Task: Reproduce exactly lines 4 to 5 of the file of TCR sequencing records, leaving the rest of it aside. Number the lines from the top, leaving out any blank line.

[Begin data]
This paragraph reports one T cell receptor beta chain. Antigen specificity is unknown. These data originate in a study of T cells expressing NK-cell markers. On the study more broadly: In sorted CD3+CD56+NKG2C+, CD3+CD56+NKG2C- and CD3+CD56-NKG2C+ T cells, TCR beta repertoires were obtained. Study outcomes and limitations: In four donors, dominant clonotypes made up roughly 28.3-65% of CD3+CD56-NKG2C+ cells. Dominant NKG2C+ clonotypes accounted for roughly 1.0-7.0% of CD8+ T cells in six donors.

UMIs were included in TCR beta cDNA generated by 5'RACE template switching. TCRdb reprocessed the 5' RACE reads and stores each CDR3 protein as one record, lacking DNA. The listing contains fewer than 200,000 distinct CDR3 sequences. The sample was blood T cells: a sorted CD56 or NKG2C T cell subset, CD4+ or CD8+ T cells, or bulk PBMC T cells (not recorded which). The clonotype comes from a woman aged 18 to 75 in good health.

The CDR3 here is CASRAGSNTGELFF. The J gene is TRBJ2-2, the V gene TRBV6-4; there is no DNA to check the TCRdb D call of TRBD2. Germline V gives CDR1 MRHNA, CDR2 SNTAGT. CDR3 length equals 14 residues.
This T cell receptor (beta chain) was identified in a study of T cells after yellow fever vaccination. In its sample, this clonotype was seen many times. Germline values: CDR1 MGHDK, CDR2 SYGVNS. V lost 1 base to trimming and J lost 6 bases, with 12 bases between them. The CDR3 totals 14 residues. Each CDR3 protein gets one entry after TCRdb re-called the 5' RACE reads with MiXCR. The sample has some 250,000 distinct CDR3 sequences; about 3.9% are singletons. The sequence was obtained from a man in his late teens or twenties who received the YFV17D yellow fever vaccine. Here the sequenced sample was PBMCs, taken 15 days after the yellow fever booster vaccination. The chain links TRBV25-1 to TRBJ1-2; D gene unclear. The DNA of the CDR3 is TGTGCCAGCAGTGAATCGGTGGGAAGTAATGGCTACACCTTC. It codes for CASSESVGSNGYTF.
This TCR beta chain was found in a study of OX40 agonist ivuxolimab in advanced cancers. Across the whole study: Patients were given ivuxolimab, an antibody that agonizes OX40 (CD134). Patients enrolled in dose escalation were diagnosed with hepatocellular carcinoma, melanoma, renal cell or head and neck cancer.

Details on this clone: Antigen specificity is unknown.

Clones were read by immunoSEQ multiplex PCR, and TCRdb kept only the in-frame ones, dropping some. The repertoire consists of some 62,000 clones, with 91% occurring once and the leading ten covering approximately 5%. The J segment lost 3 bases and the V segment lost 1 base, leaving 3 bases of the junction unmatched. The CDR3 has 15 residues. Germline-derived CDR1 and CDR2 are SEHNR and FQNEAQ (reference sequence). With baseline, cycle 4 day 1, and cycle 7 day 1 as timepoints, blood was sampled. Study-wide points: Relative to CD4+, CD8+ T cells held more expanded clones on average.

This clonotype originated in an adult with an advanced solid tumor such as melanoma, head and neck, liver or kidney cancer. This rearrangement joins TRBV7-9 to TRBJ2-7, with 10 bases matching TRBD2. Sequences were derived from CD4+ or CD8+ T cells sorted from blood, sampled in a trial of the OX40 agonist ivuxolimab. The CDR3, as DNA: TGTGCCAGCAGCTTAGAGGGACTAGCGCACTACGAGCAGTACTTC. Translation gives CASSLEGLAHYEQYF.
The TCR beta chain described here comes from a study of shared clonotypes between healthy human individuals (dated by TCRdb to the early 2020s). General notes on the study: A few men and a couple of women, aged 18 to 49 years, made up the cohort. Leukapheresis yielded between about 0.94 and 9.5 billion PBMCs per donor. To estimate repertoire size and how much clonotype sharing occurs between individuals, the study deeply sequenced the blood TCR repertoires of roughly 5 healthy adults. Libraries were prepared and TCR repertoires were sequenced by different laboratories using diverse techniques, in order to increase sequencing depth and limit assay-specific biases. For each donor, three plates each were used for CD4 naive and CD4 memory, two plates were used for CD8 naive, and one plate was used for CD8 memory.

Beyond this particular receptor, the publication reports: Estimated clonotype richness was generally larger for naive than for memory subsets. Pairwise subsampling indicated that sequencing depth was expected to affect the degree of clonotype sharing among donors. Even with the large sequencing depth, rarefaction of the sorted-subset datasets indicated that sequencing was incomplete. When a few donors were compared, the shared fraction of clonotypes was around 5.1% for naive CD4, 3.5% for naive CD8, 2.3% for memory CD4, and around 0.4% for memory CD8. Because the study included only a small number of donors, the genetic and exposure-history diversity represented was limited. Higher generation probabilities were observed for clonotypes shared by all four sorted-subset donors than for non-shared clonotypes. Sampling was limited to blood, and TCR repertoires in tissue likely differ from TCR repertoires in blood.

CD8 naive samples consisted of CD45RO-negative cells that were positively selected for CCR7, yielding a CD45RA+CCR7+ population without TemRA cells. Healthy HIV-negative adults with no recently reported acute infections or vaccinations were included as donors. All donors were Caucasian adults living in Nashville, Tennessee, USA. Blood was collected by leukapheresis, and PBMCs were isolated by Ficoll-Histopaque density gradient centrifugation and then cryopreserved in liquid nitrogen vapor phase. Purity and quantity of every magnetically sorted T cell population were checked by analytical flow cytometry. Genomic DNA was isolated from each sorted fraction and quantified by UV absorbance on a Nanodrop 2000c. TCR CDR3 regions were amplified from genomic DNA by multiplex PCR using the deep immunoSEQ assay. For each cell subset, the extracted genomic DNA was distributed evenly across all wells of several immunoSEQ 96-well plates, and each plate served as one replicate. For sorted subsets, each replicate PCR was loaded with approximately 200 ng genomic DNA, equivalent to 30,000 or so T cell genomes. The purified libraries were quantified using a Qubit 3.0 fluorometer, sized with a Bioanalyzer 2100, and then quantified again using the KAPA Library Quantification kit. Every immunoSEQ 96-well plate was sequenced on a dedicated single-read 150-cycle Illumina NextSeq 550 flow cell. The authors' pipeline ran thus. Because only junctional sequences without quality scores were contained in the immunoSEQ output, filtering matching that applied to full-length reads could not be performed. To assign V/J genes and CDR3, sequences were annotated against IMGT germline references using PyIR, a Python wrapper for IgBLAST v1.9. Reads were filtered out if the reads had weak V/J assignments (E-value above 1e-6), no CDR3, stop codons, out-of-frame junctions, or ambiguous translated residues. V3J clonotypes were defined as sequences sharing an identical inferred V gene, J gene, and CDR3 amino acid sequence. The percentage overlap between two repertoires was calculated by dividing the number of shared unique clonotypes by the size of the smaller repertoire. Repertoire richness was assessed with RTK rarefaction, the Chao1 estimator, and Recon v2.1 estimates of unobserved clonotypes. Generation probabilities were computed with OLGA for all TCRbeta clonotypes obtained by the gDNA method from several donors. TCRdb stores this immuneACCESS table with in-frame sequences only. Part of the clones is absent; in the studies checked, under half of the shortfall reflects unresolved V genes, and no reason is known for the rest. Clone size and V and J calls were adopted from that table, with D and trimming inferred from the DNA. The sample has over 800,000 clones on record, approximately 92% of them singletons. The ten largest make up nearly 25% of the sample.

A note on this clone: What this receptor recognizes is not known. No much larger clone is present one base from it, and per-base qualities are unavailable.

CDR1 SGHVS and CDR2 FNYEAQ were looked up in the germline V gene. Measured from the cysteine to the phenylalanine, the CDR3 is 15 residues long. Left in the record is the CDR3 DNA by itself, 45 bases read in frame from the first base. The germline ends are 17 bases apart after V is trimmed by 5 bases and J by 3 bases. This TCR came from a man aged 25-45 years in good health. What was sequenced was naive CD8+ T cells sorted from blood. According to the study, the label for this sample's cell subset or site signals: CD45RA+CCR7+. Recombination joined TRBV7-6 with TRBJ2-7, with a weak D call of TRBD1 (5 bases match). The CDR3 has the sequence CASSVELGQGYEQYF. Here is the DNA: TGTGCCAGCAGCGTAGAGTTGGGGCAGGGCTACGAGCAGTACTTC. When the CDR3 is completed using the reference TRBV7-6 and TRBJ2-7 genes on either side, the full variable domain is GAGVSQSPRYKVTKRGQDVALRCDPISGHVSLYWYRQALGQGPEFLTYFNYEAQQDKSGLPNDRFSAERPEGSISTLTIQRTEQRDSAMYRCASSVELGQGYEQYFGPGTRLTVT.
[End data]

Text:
This T cell receptor (beta chain) was identified in a study of T cells after yellow fever vaccination. In its sample, this clonotype was seen many times. Germline values: CDR1 MGHDK, CDR2 SYGVNS. V lost 1 base to trimming and J lost 6 bases, with 12 bases between them. The CDR3 totals 14 residues. Each CDR3 protein gets one entry after TCRdb re-called the 5' RACE reads with MiXCR. The sample has some 250,000 distinct CDR3 sequences; about 3.9% are singletons. The sequence was obtained from a man in his late teens or twenties who received the YFV17D yellow fever vaccine. Here the sequenced sample was PBMCs, taken 15 days after the yellow fever booster vaccination. The chain links TRBV25-1 to TRBJ1-2; D gene unclear. The DNA of the CDR3 is TGTGCCAGCAGTGAATCGGTGGGAAGTAATGGCTACACCTTC. It codes for CASSESVGSNGYTF.
This TCR beta chain was found in a study of OX40 agonist ivuxolimab in advanced cancers. Across the whole study: Patients were given ivuxolimab, an antibody that agonizes OX40 (CD134). Patients enrolled in dose escalation were diagnosed with hepatocellular carcinoma, melanoma, renal cell or head and neck cancer.